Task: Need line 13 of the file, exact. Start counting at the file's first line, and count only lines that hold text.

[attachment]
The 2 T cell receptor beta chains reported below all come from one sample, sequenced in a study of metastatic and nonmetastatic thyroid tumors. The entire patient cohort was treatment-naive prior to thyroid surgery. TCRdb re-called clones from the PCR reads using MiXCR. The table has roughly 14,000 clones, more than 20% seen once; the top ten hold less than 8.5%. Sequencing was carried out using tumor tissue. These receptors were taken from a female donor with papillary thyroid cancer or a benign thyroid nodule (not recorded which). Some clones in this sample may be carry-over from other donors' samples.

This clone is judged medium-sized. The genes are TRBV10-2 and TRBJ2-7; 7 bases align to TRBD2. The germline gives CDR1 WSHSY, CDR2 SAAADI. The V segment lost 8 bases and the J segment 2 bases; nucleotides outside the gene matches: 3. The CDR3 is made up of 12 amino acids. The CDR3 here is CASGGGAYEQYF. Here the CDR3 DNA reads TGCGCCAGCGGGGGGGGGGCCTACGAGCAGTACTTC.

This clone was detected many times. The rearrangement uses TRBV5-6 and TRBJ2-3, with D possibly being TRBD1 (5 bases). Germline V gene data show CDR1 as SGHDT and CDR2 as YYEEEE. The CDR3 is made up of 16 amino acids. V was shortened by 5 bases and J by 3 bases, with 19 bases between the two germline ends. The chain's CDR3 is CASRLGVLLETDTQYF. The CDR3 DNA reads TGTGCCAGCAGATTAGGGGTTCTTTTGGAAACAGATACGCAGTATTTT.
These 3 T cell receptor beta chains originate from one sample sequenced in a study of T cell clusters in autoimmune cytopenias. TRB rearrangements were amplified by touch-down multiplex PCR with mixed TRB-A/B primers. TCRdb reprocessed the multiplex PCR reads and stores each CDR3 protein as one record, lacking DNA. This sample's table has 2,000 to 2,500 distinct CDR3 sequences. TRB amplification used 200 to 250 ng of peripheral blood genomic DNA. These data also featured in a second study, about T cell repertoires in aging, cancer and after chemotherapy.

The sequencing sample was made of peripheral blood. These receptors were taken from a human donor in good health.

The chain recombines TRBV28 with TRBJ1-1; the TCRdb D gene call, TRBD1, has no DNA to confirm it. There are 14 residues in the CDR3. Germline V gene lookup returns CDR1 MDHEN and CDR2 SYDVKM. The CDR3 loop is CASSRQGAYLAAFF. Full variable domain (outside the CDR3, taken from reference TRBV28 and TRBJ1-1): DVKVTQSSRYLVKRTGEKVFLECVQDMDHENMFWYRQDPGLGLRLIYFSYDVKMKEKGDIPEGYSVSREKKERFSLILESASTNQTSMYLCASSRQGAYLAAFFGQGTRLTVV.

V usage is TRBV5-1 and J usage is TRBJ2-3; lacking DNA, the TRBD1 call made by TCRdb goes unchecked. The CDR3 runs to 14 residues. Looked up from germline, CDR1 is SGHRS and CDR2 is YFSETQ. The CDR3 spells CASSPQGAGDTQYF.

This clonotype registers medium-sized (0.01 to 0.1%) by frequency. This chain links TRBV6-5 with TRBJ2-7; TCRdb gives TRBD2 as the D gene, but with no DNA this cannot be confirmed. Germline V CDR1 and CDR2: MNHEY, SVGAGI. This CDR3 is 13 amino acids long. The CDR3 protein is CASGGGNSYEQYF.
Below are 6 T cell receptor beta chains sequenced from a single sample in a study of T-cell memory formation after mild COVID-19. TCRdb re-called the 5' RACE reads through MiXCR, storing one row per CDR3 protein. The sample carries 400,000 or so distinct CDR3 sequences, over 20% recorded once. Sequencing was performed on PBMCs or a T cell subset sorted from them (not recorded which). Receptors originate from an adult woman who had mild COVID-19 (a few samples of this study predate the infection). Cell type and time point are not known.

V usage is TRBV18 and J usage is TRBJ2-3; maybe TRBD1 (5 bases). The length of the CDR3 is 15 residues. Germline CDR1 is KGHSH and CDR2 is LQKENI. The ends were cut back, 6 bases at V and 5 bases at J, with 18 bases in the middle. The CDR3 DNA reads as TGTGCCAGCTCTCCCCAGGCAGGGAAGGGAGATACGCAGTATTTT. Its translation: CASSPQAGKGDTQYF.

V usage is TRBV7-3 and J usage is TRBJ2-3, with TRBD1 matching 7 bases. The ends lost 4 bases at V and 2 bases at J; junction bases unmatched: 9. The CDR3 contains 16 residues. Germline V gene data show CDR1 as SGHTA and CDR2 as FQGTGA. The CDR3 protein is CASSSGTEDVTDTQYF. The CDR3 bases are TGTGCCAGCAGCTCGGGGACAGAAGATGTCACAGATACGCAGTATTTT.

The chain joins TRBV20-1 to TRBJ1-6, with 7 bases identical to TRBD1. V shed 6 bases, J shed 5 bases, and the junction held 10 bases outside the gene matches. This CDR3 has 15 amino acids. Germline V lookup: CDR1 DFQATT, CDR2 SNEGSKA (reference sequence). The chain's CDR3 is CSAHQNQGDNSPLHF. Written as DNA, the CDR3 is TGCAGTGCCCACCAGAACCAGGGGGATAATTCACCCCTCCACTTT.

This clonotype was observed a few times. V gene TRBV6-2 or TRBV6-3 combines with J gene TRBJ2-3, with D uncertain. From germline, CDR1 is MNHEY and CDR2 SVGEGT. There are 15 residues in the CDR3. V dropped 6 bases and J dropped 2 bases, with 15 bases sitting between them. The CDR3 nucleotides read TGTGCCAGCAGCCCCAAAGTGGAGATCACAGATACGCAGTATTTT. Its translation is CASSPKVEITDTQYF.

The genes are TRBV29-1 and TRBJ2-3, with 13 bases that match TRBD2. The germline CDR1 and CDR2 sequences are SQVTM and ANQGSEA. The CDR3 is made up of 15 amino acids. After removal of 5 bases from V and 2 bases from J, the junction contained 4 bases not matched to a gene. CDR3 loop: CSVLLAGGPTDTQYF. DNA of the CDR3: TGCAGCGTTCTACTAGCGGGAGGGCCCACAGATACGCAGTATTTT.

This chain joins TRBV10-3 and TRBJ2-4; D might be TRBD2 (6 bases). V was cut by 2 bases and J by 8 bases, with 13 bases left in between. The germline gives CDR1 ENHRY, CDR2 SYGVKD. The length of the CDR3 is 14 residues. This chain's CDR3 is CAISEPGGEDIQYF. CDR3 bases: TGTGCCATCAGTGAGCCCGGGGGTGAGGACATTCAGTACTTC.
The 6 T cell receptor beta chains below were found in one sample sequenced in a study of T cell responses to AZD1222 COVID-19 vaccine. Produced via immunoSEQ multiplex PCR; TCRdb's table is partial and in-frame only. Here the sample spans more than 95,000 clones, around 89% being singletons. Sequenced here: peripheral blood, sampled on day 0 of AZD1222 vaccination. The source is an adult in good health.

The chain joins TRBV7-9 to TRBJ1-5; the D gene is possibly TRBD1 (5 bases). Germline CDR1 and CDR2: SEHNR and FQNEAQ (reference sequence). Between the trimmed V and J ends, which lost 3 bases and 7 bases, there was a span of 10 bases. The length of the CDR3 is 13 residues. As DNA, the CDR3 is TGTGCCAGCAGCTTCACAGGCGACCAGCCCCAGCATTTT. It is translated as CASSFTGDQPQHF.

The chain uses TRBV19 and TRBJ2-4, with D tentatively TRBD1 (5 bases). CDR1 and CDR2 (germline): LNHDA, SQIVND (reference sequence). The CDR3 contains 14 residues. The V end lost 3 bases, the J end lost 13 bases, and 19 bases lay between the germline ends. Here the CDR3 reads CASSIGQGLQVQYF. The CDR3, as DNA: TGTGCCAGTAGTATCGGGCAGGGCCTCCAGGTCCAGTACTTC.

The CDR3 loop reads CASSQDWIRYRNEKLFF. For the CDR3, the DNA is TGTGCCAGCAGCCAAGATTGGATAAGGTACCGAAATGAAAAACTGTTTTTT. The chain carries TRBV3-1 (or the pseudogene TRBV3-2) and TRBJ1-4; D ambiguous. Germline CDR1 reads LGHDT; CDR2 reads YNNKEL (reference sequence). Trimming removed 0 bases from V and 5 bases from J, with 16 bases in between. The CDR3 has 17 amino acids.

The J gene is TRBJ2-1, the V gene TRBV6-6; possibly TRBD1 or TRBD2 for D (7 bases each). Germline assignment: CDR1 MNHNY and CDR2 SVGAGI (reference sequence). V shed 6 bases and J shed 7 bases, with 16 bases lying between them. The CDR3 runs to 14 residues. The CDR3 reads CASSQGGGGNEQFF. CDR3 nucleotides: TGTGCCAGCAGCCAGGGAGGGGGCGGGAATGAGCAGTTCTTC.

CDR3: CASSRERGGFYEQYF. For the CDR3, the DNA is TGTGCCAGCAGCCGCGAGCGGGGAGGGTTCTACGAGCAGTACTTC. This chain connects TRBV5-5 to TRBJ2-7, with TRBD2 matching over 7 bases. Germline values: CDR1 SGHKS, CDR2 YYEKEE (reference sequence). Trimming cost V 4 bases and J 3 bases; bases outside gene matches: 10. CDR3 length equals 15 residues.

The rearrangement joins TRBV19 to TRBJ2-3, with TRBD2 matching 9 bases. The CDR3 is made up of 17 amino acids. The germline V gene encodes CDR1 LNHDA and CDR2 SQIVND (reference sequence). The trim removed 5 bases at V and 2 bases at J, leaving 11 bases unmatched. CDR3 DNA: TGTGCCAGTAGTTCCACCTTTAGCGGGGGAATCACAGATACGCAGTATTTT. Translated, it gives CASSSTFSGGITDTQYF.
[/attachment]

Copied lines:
This clonotype was observed a few times. V gene TRBV6-2 or TRBV6-3 combines with J gene TRBJ2-3, with D uncertain. From germline, CDR1 is MNHEY and CDR2 SVGEGT. There are 15 residues in the CDR3. V dropped 6 bases and J dropped 2 bases, with 15 bases sitting between them. The CDR3 nucleotides read TGTGCCAGCAGCCCCAAAGTGGAGATCACAGATACGCAGTATTTT. Its translation is CASSPKVEITDTQYF.